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I have population data from Census.gov:

Total US population by age by year from 1940 through 2010

Depending on the range of decades, the data is missing discrete population values for ages greater than a certain age. Instead an aggregate amount is provided that represents all ages greater than the cutoff.

Specifically it follows this pattern:

  • 1940 to 1979: Discrete data from 0 to 84 and aggregate for ages 85 and greater
  • 1980 to 1999: Discrete data from 0 to 99 and aggregate for ages 100 and greater
  • 2000 to 2010: Discrete data from 0 to 84 and aggregate for ages 85 and greater

The desired outcome is to have discrete data points for each age and year from 0-99 and then an aggregated lump sum figure for ages 100 and greater.

Therefore I want to input the missing discrete population values for ages 85 to 100 for years 1940 through 1979 and years 2000 through 2010.

And I want to use the actual discrete population values for ages 85 to 100 for years 1980 through 1989 to achieve that outcome.

Some Observations:

  • The pattern of missing values is MNAR (Missing Not At Random) - these were systematically omitted but the aggregate value representing the missing detail is provided
  • Population data for this time frame is deterministic: Population levels rise linearly each year; The duty cycle of a human body is finite and constraints and limits are well known.

Looking at the data we can see that each of the three subsets of years have very similar patterns. More variation in younger ages and variation flattens out for ages greater than 60

All available population values ages 0-99 for years 1940 through 2010

Then if we focus on the years 1980 through 1989 we can fit a nice curve for ages 0 through 100 with a Multiple-R-Squared of .979.

Average of age per each year and fitted curve of 4th order

Then if we narrow the focus to ages 60 to 100 and even narrower to ages 85 to 100 the Multiple-R-Squared increases to .9996.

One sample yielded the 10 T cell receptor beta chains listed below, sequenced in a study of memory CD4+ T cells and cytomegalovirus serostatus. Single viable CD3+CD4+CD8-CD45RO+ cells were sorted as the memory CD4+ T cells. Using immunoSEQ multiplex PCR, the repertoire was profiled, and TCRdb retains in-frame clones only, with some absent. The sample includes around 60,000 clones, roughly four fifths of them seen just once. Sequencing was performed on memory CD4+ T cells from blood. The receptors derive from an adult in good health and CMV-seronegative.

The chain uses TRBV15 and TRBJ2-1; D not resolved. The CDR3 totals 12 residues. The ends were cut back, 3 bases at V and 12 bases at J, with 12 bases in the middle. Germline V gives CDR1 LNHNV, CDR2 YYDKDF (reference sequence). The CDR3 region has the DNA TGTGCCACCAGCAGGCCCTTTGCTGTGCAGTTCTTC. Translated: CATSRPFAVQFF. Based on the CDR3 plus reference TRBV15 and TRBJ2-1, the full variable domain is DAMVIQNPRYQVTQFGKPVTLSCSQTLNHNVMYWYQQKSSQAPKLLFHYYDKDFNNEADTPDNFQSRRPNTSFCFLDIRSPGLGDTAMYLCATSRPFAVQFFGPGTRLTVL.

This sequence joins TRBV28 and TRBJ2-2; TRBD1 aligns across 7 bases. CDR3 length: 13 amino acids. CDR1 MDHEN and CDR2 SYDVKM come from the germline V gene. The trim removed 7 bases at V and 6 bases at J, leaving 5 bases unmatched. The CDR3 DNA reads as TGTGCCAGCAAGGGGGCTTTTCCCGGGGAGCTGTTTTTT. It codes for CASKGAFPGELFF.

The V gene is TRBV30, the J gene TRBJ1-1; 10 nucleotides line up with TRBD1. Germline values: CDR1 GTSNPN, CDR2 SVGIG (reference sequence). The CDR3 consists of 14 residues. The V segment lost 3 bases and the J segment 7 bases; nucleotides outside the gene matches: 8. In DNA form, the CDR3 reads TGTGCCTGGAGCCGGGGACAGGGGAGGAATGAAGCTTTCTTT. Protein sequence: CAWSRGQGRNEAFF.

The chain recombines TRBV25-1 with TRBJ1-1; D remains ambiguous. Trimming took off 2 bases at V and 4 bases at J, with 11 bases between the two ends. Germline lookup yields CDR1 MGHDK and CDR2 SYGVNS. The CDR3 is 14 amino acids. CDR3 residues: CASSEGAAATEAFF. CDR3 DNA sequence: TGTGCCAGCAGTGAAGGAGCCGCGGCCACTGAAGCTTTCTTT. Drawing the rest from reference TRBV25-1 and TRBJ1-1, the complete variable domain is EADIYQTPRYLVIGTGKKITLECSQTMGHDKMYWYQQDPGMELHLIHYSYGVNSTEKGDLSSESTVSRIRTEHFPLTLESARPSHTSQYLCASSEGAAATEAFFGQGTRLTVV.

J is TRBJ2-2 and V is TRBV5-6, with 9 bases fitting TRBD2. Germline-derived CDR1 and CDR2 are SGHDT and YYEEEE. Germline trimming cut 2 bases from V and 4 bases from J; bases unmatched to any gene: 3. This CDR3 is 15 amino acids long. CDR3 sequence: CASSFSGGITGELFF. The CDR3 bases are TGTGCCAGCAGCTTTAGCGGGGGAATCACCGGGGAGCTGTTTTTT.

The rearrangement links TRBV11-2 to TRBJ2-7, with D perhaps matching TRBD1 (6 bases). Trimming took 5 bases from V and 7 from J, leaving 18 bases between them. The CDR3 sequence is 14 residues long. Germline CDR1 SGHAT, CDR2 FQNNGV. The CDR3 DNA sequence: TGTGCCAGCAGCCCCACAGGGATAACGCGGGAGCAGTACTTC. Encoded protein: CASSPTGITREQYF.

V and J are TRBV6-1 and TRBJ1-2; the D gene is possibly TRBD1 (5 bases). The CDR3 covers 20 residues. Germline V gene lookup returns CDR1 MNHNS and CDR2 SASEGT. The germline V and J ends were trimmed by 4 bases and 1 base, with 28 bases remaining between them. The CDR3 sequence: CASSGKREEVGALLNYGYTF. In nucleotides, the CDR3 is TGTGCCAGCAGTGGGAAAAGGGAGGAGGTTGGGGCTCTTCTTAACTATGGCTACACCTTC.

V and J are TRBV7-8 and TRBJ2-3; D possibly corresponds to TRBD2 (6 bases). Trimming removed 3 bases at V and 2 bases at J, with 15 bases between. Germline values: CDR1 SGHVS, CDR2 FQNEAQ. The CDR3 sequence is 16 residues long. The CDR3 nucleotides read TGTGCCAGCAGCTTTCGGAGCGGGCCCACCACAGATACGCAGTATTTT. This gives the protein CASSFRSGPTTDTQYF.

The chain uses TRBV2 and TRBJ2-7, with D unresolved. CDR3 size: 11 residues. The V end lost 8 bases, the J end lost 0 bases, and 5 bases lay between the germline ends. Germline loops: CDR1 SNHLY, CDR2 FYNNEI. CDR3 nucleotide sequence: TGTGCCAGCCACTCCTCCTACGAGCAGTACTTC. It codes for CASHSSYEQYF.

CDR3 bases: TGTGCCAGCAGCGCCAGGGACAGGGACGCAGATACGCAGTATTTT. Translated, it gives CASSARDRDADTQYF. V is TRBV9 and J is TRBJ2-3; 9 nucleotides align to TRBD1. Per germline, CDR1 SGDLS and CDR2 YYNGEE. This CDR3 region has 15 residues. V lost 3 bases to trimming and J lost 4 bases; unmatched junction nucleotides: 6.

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Now if we flip our focus and look at the increasing levels of population we can observe that these relationships are linear. Population rises at a steady rate year over year.

Total population 1940 through 2010:

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Ages 85 through 100 for years 1980 through 1999. Each age is linear. Each age has a slightly lower rate of increase (lesser slope).

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My question

This is where I could use some guidance to move forward:

When imputing discrete missing population values by age and year, how do I combine the fitted curve that models changes in population when age increases with the linear regression that models changes in population year over year?

Does one or more documented methods naturally apply to the problem as I have described it? For example: KNN, PCA, BPCA, Mean, MICE, other?

If there is recommended method can you point me to available R or Python packages and documentation that describes the mechanics of applying a given approach?

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I think you need to be wary of using curves to extrapolate beyond the age thresholds - specifically I think you should consider:

  1. mortality increases with age; I would imagine it increases at an increasing rate with age (especially at higher ages). Would you be able to capture this effectively?
  2. there is obviously some sort of overlap between populations in subsequent years (e.g. someone who is included in 1985 data could also be in 1986 data). What effect would this have on the data imputation?

I would suggest a different approach. Actuaries have traditionally produced "life tables" which capture mortality in population cohorts. If you can find a set of tables which is applicable to the period in question, you could use these to calculate population numbers.

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  • $\begingroup$ do you have any thoughts on using the linear models for year over year growth by age? I have a linear equation for age 85 for the actual data from 1980-1999. If I provide 1950 as the independent variable then it will calculate a population value for age 85 for year 1950. This assumes that the linear relationship holds true over the entire period. $\endgroup$ – Threadid Feb 22 '18 at 17:27
  • $\begingroup$ That might be a good way to tackle the problem; a down-side would be the number of models you have to build (I'm assuming you plan on building a separate model for age 86, 87, and so on?). Maybe also consider non-linear curves? The life table approach I suggested above does something similar, although it uses year-on-year survival probabilities. So my thinking was to source an appropriate life table, and apply the survival probabilities to extrapolate beyond the truncation. $\endgroup$ – bradS Feb 23 '18 at 11:05

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